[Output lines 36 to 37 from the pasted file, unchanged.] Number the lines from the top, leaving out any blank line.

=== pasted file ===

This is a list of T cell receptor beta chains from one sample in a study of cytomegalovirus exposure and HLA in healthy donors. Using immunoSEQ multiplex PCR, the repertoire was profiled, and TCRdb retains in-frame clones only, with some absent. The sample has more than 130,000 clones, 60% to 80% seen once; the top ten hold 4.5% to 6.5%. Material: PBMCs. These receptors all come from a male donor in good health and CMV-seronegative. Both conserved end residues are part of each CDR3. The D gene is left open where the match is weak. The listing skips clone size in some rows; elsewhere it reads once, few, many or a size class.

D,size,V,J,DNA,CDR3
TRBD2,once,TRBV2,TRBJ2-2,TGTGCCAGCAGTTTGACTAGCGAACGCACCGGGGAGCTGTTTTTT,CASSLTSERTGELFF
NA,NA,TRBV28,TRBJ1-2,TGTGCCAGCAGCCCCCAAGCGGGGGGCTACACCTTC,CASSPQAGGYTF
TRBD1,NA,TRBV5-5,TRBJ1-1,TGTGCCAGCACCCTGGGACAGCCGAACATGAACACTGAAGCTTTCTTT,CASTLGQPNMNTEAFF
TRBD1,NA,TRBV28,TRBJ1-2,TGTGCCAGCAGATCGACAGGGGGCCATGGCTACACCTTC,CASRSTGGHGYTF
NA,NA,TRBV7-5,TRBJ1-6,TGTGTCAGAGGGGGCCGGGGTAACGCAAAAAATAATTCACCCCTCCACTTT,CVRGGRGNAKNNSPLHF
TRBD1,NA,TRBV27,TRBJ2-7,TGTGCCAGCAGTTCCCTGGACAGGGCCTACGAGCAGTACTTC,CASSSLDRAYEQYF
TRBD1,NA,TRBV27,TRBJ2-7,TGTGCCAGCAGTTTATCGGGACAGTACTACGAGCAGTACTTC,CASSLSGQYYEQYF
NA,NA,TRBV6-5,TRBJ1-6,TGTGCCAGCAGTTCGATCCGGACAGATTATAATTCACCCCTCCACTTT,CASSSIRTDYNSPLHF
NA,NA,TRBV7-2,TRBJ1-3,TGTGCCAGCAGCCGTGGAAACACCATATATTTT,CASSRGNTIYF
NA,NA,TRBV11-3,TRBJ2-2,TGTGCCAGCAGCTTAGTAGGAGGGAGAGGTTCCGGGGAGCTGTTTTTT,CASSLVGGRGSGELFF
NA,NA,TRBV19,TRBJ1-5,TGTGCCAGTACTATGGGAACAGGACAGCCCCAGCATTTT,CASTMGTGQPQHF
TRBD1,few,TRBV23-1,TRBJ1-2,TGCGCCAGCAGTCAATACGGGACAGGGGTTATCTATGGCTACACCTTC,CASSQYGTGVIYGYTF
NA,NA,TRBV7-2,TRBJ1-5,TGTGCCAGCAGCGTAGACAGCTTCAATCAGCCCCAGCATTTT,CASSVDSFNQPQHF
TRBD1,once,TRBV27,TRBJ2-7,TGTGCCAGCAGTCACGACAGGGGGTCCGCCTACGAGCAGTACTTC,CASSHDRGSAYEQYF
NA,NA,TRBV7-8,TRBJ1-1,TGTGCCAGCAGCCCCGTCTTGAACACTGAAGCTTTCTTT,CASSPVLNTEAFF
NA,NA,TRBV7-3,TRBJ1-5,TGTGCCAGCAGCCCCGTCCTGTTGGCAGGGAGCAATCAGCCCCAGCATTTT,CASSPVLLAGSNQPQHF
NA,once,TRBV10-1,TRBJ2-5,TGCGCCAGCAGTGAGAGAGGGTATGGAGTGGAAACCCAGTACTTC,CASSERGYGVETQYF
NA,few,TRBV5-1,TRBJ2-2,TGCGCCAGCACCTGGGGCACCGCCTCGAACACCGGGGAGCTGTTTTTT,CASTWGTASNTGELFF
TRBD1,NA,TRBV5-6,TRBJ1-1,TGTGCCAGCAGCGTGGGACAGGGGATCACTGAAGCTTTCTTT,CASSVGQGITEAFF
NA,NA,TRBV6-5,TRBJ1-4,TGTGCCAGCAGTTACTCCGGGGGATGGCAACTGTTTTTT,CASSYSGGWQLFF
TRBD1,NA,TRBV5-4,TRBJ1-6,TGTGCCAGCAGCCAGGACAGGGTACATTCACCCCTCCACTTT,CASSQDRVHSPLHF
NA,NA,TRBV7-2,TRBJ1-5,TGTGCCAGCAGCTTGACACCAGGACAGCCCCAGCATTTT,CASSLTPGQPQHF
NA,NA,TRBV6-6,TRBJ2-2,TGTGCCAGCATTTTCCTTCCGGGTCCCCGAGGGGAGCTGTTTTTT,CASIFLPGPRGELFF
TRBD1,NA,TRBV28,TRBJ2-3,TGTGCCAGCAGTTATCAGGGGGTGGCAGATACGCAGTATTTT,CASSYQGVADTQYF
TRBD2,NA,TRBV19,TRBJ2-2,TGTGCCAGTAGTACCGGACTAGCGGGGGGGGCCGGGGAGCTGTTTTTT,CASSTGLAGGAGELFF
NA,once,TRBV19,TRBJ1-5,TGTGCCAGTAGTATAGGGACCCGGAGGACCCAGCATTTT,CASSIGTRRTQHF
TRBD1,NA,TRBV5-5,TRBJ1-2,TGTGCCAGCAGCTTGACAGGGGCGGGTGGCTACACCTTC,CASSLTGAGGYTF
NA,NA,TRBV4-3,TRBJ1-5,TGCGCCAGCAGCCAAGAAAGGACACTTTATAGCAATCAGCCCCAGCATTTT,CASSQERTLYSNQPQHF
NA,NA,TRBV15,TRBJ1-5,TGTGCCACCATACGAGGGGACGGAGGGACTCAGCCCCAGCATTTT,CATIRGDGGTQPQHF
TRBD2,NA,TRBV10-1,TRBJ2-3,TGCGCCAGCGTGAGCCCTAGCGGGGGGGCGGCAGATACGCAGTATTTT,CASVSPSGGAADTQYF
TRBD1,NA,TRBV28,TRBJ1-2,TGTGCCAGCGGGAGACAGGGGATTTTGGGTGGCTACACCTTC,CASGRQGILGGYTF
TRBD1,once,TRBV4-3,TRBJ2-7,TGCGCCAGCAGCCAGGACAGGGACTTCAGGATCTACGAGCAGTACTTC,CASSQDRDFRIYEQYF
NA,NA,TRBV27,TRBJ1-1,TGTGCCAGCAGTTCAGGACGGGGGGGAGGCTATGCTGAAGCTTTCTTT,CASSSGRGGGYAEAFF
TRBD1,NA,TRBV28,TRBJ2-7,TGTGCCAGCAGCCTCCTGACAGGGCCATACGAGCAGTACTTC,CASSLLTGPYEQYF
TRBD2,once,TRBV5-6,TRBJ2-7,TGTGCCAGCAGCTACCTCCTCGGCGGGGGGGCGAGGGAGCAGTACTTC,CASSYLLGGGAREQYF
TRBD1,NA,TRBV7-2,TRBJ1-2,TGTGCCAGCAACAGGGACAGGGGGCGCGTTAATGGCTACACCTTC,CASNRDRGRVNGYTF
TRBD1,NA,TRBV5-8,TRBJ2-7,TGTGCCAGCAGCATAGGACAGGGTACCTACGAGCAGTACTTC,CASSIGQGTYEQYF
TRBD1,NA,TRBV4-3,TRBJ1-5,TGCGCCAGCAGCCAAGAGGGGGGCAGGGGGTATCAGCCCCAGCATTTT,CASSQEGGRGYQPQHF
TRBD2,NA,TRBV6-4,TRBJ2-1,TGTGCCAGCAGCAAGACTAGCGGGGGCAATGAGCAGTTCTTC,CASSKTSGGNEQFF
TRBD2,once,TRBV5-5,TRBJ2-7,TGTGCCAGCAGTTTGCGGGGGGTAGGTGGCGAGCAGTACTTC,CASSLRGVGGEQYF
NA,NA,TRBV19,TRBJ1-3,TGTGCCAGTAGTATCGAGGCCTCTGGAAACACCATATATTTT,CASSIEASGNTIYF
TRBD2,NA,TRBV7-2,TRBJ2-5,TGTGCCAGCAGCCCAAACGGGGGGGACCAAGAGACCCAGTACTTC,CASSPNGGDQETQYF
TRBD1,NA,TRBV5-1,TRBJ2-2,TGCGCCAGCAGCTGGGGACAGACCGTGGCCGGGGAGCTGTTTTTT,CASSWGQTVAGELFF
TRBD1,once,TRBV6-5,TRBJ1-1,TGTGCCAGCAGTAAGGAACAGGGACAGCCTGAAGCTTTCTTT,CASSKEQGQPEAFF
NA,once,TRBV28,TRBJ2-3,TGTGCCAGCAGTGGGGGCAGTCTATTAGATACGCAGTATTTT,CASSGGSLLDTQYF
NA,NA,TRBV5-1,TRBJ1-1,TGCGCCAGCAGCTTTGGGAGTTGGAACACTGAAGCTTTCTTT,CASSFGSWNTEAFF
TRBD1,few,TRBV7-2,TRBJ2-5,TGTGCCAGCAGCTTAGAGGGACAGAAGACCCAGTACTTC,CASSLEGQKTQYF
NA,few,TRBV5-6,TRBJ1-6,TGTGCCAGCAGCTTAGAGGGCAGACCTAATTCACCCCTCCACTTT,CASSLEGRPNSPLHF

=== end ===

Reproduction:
TRBD1,NA,TRBV28,TRBJ2-7,TGTGCCAGCAGCCTCCTGACAGGGCCATACGAGCAGTACTTC,CASSLLTGPYEQYF
TRBD2,once,TRBV5-6,TRBJ2-7,TGTGCCAGCAGCTACCTCCTCGGCGGGGGGGCGAGGGAGCAGTACTTC,CASSYLLGGGAREQYF